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The US falls in a global retirement security ranking

Bloomberg logoBloomberg 7/19/2017 Suzanne Woolley

Retirement security in the U.S. took a significant hit in a global ranking, falling three notches to No. 17 among 43 developed countries. 

The fifth annual Global Retirement Index ranking from Natixis Global Asset Management has Norway, Switzerland, and Iceland holding on to the top three slots from 2016. The ranking creates an overall retirement security score for each country from 18 performance indicators that address finances, healthcare, material well-being, and quality of life. Countries are also ranked by those four sub-indexes. 

Of the 25 countries with the highest overall scores, the U.S. and Austria saw the biggest annual declines this year. The U.S. score is 72 out of 100, which puts it right below Belgium and the Czech Republic and just above the United Kingdom and France. The U.S. had the sixth-lowest score for income equality, which is part of the score for material well-being. That measure, designed to show how well a country's population can provide for its material needs, combines an income per capita index, income inequality index, and unemployment index.

Here are the countries that score the highest for how well their citizens are set up to enjoy a comfortable retirement. The arrows next to the 2017 ranking in the graphic show whether the country stayed the same (orange), moved up (green), or moved down (red) in the rankings, and by how many slots. 

When scores are tallied by region, the U.S. and Canada rank higher than western Europe, with scores of 73 percent and 70 percent, respectively. The U.S. was No. 10 on the finances sub-index, largely thanks to improvements in bank non-performing loans, as well as its level of federal debt relative to other countries. But the regional win is largely due to the financial struggles in Italy, Portugal, and Spain. Canada ranks at No. 11 in the country rankings, down one notch from 2016, with a score of 76 percent. 

One measure that hurt the U.S. in this year's index was its rank as No. 30 on life expectancy, even though it spends more per capita on health care than any other country in the index. The mismatch suggests U.S. health expenditures "may not be yielding the same return on investment" achieved by top-ranked countries for longevity, such as Japan, the survey diplomatically noted.

The U.S. was also dinged because income inequality rose from last year. America got the sixth-lowest score in the material well-being category for all 43 countries, even though it was No. 5 in per capita income. The report's analysis: "The results suggest that millions of lower-income Americans are missing out on that economic growth and may struggle to save for a secure retirement as a result."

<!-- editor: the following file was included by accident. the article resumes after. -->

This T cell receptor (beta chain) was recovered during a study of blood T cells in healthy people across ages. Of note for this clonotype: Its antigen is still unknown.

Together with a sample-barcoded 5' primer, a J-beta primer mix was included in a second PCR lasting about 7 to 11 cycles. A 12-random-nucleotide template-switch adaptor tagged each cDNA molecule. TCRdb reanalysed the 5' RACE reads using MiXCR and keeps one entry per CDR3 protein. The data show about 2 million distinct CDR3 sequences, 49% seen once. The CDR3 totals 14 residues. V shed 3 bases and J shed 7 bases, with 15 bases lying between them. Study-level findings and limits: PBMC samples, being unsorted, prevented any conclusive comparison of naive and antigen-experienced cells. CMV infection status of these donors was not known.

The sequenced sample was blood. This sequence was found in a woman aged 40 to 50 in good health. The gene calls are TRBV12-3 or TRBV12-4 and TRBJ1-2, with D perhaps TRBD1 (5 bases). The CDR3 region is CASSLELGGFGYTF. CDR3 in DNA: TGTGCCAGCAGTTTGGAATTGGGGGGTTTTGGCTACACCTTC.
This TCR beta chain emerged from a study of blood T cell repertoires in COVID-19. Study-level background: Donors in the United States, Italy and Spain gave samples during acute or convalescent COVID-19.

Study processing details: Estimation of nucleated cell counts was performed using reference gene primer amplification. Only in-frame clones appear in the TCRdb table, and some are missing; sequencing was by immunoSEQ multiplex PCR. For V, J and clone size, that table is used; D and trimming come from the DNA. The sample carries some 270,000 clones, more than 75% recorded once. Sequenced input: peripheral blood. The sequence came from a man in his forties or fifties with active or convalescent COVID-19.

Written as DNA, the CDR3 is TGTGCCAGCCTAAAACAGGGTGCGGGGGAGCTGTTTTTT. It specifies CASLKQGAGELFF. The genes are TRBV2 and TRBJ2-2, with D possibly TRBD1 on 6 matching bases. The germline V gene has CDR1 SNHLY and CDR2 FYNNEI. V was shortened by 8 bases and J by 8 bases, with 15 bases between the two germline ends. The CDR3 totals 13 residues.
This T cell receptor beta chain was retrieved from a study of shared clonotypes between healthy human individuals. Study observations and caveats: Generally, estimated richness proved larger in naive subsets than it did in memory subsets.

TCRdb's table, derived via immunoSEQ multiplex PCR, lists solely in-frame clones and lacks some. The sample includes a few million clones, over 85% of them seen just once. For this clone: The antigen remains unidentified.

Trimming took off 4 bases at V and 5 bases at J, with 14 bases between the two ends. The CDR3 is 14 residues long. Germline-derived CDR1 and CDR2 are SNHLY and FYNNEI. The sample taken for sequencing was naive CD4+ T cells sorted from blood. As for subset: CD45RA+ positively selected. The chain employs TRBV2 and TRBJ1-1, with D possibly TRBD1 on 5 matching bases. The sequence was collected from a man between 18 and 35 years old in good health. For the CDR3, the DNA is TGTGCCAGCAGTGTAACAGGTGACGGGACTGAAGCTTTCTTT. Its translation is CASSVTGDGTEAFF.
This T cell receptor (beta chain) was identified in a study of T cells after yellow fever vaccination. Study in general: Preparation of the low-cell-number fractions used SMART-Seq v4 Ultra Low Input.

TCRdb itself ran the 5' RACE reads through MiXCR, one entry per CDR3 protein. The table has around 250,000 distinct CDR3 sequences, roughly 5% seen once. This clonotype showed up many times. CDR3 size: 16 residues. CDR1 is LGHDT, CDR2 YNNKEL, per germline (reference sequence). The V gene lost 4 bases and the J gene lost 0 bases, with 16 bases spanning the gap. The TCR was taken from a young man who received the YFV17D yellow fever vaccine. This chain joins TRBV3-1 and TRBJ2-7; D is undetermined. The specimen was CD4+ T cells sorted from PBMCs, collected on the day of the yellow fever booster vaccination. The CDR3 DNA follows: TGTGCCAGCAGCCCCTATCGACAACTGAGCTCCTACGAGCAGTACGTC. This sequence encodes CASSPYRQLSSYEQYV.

It shouldn't be too surprising, then, that the quality-of-life measure for retirees fell for the U.S., mainly due to a dip in a happiness indicator. On the bright side, cleaner air improved the American ranking on environmental factors, which are included in the quality-of-life sub-index score. 

Challenges to retirement security in a world of aging populations and increasing longevity was a major theme of the report. The ranking looks at "old age dependency," the ratio of the population of younger workers, who will be paying into a retirement system like Social Security, to the retiree population drawing down that money. The bigger the pipeline of younger workers relative to older workers, the better the score.

"If we only had one of these factors—poor dependency ratios but people weren't living longer, or great dependency ratios so it would be OK that people were living longer—it wouldn't represent the type of risk it does to the entire retirement system," said Dave Lafferty, chief market strategist for Natixis. "It's the combination of those two things that presents a real problem."

For most countries, there are not enough younger workers to support an aging population in the next few decades. The chart below shows where countries rank on this metric now, and projections of where they will rank in 2030 and 2050. 

A deficit of younger workers paying into retirement systems for older workers is a dilemma faced across the developed world. Even top-ranked countries for retirement security face this issue. Germany, Sweden and Denmark, all top 10 countries on the overall ranking, are in the bottom 10 for this measure. 

This global retirement picture is playing out against a backdrop of slow economic growth worldwide and low momentum in productivity gains. "We see a bit more synchronization in growth rates around the world for the first time in seven or eight years," said Lafferty. "It looks like it is picking up in the near term, but it's limited in the long term unless we can unlock productivity gains, which are hard to come by." 

In the U.S., an unpopular solution to improve the finances of Social Security would be to raise the age at which Americans are eligible for benefits, Lafferty noted. "Social Security was designed in a period where the likely age of mortality was right around the early 60s, so right around when Social Security kicked in," he said. "As people live longer, it would make sense to extend that out."

While that may be a great mathematical solution, it's not a big vote-getter for politicians, he added. Also, even if many Americans want to work longer, they aren't always able to, because of ageism, disability, or changes in their industries. 

All in all, finding solutions to retirement problems "takes public policy leadership, and there isn't an enormous amount of that out there right now," Lafferty said. 


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